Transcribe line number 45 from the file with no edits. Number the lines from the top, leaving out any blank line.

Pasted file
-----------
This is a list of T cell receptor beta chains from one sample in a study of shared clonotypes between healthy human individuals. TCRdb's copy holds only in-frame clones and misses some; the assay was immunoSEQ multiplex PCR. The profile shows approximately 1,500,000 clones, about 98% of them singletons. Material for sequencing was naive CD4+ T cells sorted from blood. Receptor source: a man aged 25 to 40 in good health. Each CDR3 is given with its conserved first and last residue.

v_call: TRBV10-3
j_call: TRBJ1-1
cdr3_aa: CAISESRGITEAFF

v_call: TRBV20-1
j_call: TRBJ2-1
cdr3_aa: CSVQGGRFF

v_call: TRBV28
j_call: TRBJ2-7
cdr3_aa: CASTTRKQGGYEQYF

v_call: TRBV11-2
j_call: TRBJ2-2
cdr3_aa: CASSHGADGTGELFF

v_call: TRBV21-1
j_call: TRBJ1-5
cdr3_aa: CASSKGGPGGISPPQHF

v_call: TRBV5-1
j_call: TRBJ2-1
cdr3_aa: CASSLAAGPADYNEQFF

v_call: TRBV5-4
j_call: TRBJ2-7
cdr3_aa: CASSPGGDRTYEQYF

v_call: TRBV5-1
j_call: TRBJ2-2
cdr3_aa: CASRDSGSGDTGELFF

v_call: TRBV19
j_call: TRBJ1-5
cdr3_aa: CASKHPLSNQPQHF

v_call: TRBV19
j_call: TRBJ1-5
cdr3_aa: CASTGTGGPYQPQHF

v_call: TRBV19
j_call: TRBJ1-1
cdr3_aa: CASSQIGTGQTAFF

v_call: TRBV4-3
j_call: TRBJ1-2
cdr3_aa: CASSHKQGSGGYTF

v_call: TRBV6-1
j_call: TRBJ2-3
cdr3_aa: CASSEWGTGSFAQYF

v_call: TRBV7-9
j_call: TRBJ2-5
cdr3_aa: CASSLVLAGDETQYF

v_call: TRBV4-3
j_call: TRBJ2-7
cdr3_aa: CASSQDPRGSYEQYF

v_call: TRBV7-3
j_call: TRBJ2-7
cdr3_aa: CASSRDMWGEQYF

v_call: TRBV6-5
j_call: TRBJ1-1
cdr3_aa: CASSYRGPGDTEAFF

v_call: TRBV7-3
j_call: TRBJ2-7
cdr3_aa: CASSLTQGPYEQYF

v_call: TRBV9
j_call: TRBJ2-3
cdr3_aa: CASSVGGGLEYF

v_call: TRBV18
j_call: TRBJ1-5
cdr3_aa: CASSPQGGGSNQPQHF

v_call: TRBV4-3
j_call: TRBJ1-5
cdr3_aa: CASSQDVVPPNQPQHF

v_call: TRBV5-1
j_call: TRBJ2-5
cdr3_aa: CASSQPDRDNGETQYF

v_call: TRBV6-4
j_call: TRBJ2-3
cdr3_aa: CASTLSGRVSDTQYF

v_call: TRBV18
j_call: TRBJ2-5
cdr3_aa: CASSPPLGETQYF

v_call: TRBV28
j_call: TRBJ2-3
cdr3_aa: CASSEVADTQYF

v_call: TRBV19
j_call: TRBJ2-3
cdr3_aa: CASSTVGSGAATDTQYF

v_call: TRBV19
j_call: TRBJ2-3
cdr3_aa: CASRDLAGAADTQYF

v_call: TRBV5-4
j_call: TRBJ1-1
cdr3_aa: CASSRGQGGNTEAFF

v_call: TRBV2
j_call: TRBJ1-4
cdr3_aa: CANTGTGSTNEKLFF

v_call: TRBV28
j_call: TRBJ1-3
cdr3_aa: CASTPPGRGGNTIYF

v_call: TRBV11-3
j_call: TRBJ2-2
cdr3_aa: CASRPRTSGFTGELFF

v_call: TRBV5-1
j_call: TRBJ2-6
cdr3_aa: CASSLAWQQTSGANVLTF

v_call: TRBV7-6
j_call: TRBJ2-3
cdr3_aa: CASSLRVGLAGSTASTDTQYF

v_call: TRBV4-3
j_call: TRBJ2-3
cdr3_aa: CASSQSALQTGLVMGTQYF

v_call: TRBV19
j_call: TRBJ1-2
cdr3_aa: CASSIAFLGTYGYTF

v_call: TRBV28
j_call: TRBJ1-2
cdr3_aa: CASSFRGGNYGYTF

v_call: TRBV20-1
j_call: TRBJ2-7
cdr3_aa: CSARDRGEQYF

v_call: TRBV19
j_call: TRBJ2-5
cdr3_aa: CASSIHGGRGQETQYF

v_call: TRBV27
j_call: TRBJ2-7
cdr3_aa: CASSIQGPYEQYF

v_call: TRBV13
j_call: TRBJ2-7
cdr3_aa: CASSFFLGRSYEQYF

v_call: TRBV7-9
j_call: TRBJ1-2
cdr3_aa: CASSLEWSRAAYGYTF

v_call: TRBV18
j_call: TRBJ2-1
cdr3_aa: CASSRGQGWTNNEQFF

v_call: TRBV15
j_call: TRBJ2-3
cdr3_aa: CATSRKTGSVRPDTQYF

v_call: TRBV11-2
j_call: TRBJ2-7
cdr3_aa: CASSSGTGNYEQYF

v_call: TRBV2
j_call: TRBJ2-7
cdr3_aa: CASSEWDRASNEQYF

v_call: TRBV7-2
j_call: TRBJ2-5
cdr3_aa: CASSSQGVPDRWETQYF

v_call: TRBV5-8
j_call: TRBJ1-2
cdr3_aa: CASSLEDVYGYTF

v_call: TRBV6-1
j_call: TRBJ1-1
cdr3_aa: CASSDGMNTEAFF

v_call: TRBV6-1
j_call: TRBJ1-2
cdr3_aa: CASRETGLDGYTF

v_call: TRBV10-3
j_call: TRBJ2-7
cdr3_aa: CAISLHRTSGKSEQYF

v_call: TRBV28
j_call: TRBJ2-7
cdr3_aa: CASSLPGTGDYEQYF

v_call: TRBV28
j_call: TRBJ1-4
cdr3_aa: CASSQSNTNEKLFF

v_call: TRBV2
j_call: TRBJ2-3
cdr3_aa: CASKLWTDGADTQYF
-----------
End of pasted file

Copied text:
j_call: TRBJ2-7